Palestine Is Today’s Vietnam

Palestine is today’s Vietnam. Five decades ago, it was Vietnam’s anti-colonial struggle for independence—first against the French colonists and then against the US imperialists—that sparked international protest and solidarity. “Vietnam” became a synecdoche of the global Third World Liberation movement. Anticolonial and decolonial struggles around the world, from Algeria to Cuba to Rhodesia, looked to Vietnam as a source of inspiration: a small but mighty force of guerrilla fighters that eventually emerged victorious over the much more powerful United States.  Meanwhile, in the heart of empire, American students, leftists, and antiwar pacifists rallied against the US War in Vietnam, leading to violent clashes across college campuses and city centers as university administrations and riot police tried to suppress their demands for justice.

Today, we see a similar tidal wave of international support and righteous anger on behalf of the Palestinian struggle for liberation, in response to the latest intensive wave of Israeli military and settler violence in Gaza and the West Bank. Of course, the asymmetrical “Israel-Hamas War” of October 7, as it is referred to by prominent media outlets, is but the continuation of a much longer project of Zionist settlement and Palestinian displacement, that commenced during the British Mandate of Palestine following World War I and the fall of the Ottoman Empire; was consolidated during the establishment of the State of Israel as a haven for displaced Jews in 1948, in the wake of the Holocaust; and intensified after the Six Day War of 1967, when Israel initiated its occupation of Gaza and the West Bank (and the Golan Heights, which it later rescinded). But the current political moment of Israeli suppression and Palestinian resistance marks a distinct historical shift.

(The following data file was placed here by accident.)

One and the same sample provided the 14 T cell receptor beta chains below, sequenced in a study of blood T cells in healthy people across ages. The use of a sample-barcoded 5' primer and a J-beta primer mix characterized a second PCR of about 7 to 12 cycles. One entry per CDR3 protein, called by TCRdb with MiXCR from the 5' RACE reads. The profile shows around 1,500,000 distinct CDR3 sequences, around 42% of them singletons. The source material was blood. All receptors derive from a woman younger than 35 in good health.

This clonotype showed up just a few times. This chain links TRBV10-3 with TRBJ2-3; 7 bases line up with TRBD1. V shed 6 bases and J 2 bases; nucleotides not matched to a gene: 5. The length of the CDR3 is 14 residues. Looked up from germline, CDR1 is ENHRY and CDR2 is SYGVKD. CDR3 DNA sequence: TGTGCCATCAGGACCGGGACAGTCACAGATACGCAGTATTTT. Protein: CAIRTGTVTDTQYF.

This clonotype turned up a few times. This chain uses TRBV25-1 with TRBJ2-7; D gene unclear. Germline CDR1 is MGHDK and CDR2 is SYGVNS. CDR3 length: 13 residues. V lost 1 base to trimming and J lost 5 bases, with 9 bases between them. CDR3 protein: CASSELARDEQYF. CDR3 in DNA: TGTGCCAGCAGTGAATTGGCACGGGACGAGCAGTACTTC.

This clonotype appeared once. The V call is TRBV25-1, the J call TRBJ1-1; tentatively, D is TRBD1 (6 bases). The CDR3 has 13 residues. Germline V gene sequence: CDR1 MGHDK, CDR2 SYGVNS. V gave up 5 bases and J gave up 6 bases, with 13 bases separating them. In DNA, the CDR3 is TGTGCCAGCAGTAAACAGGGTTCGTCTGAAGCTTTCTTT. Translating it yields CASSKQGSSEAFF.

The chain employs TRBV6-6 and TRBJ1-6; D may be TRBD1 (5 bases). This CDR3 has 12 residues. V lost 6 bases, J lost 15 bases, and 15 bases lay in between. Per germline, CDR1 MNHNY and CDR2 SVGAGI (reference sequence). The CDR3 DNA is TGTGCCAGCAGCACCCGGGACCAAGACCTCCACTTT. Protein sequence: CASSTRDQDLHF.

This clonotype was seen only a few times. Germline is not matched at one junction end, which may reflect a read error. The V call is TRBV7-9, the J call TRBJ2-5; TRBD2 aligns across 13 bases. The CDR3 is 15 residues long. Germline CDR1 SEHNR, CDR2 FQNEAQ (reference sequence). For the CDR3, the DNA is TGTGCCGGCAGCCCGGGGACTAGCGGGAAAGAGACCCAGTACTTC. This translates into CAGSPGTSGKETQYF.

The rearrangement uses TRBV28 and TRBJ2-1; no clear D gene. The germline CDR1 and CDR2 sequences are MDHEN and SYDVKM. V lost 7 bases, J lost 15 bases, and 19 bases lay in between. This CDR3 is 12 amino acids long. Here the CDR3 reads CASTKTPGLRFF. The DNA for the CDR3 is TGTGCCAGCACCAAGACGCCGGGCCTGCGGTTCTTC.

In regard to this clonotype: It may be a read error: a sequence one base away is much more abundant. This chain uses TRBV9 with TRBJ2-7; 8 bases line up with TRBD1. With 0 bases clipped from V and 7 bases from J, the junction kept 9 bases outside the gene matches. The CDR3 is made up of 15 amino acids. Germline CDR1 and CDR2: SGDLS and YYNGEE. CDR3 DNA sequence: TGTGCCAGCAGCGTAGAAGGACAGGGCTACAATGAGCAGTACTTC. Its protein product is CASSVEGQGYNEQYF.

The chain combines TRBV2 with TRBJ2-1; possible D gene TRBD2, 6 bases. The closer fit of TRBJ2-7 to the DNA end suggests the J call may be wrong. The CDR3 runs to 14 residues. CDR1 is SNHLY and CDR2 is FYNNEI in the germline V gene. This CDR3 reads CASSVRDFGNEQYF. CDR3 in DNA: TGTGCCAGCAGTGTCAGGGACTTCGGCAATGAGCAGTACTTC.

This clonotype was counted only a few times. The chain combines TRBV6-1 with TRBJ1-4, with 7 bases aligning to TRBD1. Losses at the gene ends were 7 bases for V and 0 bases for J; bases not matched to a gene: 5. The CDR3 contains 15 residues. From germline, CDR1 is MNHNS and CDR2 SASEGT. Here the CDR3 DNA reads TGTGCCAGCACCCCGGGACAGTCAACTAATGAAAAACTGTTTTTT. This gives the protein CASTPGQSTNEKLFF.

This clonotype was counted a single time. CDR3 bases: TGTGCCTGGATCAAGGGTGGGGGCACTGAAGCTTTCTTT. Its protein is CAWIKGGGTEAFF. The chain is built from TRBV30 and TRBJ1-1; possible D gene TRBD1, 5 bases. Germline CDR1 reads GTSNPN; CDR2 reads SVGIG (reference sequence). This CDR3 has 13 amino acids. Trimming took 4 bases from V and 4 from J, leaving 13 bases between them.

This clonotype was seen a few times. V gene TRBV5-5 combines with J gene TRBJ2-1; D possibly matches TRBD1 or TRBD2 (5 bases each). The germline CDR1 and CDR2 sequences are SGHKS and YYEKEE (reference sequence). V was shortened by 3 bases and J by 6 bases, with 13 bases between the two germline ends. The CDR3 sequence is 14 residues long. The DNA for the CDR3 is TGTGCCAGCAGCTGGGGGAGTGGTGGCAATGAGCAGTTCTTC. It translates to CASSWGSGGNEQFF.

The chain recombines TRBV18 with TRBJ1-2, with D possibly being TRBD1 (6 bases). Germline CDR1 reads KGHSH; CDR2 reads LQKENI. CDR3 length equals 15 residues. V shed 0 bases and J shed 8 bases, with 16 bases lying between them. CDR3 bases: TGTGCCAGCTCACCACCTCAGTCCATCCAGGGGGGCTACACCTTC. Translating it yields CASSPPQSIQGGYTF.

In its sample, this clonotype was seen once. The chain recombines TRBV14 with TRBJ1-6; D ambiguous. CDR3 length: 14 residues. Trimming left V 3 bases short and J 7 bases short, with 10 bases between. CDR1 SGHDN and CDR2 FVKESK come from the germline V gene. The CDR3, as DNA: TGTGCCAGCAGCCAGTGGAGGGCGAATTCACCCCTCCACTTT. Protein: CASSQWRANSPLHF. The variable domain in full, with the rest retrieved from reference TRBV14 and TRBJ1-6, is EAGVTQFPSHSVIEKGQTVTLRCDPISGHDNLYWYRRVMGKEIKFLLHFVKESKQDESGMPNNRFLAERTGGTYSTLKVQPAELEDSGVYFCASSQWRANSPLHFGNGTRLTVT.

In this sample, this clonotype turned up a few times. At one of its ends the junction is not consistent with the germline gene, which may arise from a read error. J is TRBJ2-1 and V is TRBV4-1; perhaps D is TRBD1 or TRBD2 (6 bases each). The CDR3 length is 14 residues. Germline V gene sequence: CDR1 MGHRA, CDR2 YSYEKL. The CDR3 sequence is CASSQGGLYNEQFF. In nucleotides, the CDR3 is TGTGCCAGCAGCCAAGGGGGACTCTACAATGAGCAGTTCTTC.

Never before have we seen such global consciousness and public solidarity with the Palestinian cause. Long seen as a taboo topic in the West, “Palestine” has now become a flash point in a much wider critique of the ongoing forces of empire, militarism, and settler colonialism that continue to shape our contemporary world. Led by Palestinian activists in Palestine and across the diaspora, protests have again erupted across college campuses and city centers, from the so-called “Middle East” to the rest of Asia to Europe. Of course, today’s social context is different—Cold War anti-communism replaced by post-9/11 Islamophobia—but the patterns of outspoken activism and widespread repression eerily echo the fervor inspired by “Vietnam” during the 1960-70s. Today, in the United States, American protesters point out that when the White House sends billions of dollars of aid to Israel, it renders the US complicit in the tens of thousands of Palestinian deaths that we have witnessed in the past weeks, to say nothing of the past decades. Moreover, the longstanding solidarity of anti-Zionist Jews has become more visible, as emblematized by the demand for a ceasefire now that was organized by Jewish Voice for Peace in Washington DC and US Congress on October 18, as well as the strong presence of Jewish activists at the pro-Palestine demonstration at Grand Central Station in New York on November 10. In Israel, too, thousands of Israeli protesters have taken to the streets to critique Prime Minister Netanyahu’s handling of war; while most have called for greater prioritization of the hostages, others have extended their criticism to demand a ceasefire.